Saving the World's Second Longest Barrier Reef
The coral reefs and coastal mangroves of Belize teem with life: sea turtles glide through clear waters, vibrant corals stud the ocean floor, and a vast array of aquatic animals protect their young in the tangled roots of mangroves. These habitats sustain both the wildlife that lives there and the people who rely on the reef for income and storm surge protection.
But ecosystems in the Belize Barrier Reef Reserve System have already been damaged by coastal construction, and potential oil drilling poses a major threat. These harmful industrial activities would impact Belize’s economy, natural resources and the 1,400 species that live in the reef system.
“Coral reefs are the cornerstone of some of the most biologically diverse ecosystems on the planet, and they provide loads of benefits to people,” said Brad Ack, WWF’s senior vice president for oceans. “Conserving reefs protects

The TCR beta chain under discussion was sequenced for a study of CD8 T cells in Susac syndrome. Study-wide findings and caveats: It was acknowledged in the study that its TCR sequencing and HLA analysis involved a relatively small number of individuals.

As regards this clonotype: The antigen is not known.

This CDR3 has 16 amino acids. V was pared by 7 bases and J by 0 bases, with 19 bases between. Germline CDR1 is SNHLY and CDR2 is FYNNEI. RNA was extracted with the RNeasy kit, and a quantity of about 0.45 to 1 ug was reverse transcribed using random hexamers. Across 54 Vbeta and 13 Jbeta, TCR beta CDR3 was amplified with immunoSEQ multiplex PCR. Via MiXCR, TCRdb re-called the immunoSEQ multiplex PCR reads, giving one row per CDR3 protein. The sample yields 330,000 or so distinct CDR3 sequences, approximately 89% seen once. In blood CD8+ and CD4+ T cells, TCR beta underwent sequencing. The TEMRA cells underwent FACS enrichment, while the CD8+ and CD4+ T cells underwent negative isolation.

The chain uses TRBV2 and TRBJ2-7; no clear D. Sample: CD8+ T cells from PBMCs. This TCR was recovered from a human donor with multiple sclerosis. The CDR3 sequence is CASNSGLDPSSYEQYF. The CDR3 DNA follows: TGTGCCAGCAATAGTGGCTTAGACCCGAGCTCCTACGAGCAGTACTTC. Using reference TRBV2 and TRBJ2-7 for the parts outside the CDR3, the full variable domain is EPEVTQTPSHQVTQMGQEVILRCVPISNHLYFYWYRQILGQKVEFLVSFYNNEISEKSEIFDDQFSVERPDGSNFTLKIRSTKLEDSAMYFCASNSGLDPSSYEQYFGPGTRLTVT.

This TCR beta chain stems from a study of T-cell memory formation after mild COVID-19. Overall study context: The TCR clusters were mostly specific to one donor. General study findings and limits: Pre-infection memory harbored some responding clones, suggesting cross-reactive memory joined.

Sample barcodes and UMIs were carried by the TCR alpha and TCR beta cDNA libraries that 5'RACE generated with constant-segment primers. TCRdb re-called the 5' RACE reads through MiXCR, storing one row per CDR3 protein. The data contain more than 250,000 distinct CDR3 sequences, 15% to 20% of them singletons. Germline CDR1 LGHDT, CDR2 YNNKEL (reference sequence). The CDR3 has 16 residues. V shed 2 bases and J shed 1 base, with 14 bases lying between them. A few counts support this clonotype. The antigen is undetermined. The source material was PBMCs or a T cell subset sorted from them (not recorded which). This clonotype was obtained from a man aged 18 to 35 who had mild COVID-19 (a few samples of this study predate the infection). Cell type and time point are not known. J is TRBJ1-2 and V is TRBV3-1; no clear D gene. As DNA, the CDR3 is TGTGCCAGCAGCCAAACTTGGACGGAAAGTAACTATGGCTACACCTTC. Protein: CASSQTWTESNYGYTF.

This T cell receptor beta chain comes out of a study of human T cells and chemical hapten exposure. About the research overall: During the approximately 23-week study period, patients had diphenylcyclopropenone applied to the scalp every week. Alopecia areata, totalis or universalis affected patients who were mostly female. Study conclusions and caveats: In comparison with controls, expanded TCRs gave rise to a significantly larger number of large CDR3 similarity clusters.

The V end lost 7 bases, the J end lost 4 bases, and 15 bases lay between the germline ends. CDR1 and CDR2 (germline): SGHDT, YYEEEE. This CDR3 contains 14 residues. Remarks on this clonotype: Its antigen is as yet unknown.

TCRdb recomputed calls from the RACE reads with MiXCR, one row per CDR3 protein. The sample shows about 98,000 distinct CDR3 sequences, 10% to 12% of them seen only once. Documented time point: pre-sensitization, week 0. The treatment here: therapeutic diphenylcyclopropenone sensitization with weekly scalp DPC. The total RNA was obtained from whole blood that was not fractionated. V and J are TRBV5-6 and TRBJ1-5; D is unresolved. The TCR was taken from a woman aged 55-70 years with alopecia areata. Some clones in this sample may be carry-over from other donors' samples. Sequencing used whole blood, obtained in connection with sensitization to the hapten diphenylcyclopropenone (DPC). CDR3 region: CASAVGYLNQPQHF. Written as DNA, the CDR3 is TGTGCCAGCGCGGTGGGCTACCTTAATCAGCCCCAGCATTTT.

our common futures and the amazing marine species that depend on them.”
“Conserving the environment does not hurt economic opportunities,” said Roberto Troya, WWF’s director for Latin America and the Caribbean. “It allows us to build sustainably on these irreplaceable assets. Threats to World Heritage sites in places as diverse as Belize, Spain and Tanzania demonstrate how widespread the risks run and should unite us in our effort to protect these essential areas.”
Nearly 200,000 Belizeans are estimated to rely on the reef for survival. And 15 percent of the country’s gross domestic product comes from the reef—including about $15 million from the commercial fishing industry and about $200 million from tourism activities. This natural barrier also saves Belize up to $350 million per year in avoided damage from storms and other natural disasters.
Photo © Antonio Busiello/WWF-US